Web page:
The South can’t be captured with the clumsy strokes of a crayon. Instead, only fine, well-curated details can vividly render the region in all its richness and depth. No one knows that better than Margaret Renklauthor of “Graceland, at Last: Notes on Hope and Heartache From the American South,” which is a collection of medays meditating on everything from a skink sunbathing in the wilds of her Nashville backyard to a visit to the faded glamor of Elvis’s Graceland.
Renkl, a columnist for the New York Times, calls her book a “patchwork… made with mismatched parts,” which is an apt description. Readers will meet teenagers organizing a Black Lives Matter march, parishioners who shelter the homeless, an urban shepherd whose sheep devour invasive plants and many more. Reading Renkl’s essays is like sampling bites from a bountiful, diverse feast; each morsel further illuminates the distinctive flavor of the South.
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THERE’S JUST something about a house with a porch, especially one that’s fragrant with honeysuckle and sits under the shade of a plum tree, providing a cool spot for snoozing cats.
For 10-year-old Joan, the protagonist of the novel “Memphis,” the porch of her mother’s ancestral home represents a refuge from her father’s temper. It’s also a home with a tragic history. Joan’s grandfather built the house in the historic Black neighborhood of Douglass, only to be lynched days later.
But for Joan, the porch, the house, and the city of Memphis serve as a window into the history of the women in her family. The young girl is a fledging painter and over the years, not only does she capture her subjects’ images on canvas, she also learns their secrets which give nuance to her evolvement as an artist.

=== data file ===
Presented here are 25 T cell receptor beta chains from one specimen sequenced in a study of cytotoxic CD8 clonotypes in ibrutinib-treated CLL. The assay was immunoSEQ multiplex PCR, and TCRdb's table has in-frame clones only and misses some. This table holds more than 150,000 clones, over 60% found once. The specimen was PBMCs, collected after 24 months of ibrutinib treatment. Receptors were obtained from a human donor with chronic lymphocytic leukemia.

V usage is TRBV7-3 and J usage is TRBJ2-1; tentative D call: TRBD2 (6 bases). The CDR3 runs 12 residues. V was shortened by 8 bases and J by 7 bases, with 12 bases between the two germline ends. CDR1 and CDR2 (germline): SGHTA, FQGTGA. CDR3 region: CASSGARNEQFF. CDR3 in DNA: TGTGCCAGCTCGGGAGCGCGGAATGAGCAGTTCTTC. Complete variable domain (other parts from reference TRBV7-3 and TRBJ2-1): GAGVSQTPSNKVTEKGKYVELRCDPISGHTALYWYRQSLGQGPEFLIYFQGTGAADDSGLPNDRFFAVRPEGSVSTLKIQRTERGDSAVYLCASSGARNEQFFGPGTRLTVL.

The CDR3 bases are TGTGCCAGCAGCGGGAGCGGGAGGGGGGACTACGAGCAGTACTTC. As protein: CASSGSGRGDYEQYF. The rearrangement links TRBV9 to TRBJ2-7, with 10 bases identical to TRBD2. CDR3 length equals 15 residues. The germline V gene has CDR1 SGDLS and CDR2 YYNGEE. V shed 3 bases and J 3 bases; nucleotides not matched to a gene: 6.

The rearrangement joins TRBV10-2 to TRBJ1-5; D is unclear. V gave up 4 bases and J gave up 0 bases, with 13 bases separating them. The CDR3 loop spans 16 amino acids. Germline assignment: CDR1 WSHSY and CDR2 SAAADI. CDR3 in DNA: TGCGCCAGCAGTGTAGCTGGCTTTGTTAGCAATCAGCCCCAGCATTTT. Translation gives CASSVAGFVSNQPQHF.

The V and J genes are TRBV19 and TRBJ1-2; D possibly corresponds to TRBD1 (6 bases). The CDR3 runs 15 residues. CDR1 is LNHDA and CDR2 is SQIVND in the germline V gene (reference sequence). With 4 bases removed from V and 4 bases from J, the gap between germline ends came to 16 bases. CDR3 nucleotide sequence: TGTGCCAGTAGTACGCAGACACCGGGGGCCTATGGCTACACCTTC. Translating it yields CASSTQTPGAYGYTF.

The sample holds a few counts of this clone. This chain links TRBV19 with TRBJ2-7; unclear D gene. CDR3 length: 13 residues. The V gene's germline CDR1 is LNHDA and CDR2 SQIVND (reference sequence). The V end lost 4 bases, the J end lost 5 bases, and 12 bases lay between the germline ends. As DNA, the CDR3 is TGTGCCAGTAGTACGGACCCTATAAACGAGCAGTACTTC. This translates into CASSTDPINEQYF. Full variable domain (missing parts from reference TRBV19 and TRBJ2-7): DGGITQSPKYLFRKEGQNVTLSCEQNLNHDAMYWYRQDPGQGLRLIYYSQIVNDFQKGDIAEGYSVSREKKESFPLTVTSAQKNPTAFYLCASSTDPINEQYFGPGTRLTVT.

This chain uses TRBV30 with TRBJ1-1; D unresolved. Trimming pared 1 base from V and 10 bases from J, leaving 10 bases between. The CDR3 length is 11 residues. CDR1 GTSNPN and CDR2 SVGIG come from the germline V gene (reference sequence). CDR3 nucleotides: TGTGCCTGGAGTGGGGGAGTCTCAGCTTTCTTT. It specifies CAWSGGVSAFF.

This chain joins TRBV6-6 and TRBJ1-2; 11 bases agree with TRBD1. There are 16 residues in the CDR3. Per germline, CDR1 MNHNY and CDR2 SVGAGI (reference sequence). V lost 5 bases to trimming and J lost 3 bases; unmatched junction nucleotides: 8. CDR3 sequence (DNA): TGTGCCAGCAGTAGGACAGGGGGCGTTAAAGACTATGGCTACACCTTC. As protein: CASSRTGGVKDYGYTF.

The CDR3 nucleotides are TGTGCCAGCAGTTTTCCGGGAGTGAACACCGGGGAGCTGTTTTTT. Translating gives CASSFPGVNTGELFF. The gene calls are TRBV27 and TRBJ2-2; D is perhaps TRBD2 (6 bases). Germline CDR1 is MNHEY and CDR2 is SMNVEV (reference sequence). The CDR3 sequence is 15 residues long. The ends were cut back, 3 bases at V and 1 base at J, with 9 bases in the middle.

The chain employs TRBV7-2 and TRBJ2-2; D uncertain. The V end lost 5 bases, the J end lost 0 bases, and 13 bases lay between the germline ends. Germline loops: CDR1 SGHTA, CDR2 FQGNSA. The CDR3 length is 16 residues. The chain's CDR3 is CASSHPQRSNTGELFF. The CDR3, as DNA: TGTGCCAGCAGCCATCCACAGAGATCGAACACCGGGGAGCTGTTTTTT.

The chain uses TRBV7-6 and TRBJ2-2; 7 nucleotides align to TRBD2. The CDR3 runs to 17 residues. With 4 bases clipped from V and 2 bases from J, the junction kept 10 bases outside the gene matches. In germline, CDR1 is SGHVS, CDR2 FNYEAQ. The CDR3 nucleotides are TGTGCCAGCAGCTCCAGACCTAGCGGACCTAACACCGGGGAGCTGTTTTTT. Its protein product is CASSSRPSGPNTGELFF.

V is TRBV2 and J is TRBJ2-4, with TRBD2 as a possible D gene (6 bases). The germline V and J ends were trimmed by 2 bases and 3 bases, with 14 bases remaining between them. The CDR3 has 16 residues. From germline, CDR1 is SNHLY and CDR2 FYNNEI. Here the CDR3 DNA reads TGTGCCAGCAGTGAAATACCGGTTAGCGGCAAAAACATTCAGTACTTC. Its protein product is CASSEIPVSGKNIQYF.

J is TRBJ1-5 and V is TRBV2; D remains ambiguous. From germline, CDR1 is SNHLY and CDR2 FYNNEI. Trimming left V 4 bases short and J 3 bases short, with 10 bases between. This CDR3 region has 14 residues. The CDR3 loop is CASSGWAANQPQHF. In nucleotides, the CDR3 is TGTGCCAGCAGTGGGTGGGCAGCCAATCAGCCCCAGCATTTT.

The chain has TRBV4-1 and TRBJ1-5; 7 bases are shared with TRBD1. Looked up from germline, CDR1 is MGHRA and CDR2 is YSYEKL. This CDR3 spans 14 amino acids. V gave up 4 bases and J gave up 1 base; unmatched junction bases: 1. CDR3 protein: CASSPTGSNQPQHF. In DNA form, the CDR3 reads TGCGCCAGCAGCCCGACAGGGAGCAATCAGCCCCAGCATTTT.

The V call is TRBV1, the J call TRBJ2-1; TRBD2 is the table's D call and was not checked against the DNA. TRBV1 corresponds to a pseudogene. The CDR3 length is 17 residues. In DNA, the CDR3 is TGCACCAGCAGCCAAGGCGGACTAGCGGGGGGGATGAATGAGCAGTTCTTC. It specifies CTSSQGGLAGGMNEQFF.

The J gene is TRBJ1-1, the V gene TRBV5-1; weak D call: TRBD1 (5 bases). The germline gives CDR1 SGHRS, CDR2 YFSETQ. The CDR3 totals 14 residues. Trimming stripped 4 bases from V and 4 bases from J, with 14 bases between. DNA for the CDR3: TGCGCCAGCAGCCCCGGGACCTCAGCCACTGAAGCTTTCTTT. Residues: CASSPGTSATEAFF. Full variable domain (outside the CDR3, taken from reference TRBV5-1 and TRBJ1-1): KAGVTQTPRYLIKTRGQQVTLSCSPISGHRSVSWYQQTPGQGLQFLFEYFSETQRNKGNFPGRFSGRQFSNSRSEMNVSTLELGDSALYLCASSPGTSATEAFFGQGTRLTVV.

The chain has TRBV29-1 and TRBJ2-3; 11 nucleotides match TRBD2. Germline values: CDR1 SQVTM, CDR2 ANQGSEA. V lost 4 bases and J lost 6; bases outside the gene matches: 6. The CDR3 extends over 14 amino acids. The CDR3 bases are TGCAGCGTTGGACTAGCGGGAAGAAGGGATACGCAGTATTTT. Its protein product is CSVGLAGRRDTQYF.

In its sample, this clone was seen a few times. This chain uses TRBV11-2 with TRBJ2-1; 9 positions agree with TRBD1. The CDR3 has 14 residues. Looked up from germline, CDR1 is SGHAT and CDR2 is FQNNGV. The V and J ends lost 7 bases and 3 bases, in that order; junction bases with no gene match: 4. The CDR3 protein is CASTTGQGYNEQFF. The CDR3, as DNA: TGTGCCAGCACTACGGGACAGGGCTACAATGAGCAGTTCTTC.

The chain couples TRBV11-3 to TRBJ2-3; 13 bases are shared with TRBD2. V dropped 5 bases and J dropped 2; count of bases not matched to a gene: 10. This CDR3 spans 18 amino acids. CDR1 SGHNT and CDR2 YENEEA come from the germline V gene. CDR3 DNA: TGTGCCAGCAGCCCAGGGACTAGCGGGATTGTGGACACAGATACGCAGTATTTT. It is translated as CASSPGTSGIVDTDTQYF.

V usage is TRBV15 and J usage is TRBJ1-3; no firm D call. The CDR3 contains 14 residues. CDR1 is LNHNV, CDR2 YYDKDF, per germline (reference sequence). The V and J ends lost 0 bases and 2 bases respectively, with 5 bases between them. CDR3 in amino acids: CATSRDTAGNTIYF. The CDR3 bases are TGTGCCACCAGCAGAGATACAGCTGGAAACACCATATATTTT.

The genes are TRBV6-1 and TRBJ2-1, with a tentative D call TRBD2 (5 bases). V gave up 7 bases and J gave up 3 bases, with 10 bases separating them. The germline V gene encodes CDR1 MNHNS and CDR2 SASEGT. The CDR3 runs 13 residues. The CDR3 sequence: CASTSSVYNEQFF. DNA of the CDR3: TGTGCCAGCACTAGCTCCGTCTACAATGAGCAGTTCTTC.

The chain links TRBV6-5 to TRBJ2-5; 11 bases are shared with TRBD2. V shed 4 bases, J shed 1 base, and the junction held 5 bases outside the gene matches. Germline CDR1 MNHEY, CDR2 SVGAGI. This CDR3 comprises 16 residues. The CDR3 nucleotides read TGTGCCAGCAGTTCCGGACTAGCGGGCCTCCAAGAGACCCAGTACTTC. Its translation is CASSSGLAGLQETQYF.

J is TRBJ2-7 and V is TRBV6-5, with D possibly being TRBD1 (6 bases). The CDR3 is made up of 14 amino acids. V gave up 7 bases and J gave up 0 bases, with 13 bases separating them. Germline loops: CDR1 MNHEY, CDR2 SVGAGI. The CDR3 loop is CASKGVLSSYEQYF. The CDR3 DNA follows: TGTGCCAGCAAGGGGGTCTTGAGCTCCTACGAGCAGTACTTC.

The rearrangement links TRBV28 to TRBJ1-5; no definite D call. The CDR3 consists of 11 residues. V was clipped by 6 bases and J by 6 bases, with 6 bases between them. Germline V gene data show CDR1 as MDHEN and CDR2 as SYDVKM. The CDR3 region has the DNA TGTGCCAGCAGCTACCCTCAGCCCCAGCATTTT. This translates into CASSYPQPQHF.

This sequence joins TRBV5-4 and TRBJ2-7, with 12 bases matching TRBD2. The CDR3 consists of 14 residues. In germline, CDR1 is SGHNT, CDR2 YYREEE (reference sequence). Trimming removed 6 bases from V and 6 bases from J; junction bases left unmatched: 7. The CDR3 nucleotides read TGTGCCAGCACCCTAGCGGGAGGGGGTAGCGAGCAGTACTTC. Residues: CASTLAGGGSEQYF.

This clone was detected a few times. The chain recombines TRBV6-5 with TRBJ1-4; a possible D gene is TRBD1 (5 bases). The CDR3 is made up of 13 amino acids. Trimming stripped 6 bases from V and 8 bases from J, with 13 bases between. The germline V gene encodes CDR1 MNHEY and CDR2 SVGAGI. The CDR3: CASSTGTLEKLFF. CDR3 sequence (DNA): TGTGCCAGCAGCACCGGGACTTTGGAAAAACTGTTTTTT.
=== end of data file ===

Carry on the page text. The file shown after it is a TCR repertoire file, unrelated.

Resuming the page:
“Memphis,” is Tara M. Stringfellow‘s debut novel which begins in 1995 but toggles back and forth over seventy years. Yet despite its ambitious time coverage it still maintains the intimacy of a summer chat on a porch swing. It’s also an engrossing exploration of the strengths of female bonds and a tender love letter to Memphis, the author’s hometown.
PRINCESS MARGARET threw risqué beach bashes there. Raquel Welch romped its sandy shores, and Mick Jagger built a villa overlooking its cerulean waters. Now Winston Salem author Sarah McCoy has written a novel about this exclusive celebrity enclave called “Mustique Island.”
It’s January 1972, and Willy May, a former beauty queen from Texas, seeks out Mustique for its remoteness and hopes the serene setting will help repair her fractured relationship with her two daughters. Unfortunately, the perpetually sunny days on Mustique mask its dark decadent side, and Willy becomes ensnared in the non-stop party with the island’s royal residents, rock stars and other notables. Not the ideal environment to heal family ties, but beyond the calypso beat, skinny dipping and fruit-festooned libations lies hope for growth and reconciliation. If you’re looking forward to a summer of beach books, “Mustique Island” is the perfect tropical treat to whet your appetite.
Local book news
If, like me, you’re mourning the season end of the HBO series, “The Gilded Age,” I have good news: Atlanta author Karen White along with Beatriz Williams and Lauren Willig have penned “The Lost Summers of Newport” a historic mystery spanning more than a century of the once-wealthy Sprague family residing in an extravagant Gilded Age home in Newport, Rhode Island. The authors will speak at the Augusta Country Club on May 25 beginning at 11:30 am The event is hosted by The Book Tavern. Ticket information is available by calling the bookstore at (706) 826-1940.
“For Those Who Dream” is a picture book by Augusta author Benjamin Carroll. Carroll, a father of three, wrote the book in hopes of encouraging and challenging kids to transform their dreams into reality.
Do you have local literary news? Email it to email@example.com. By the Book is published monthly.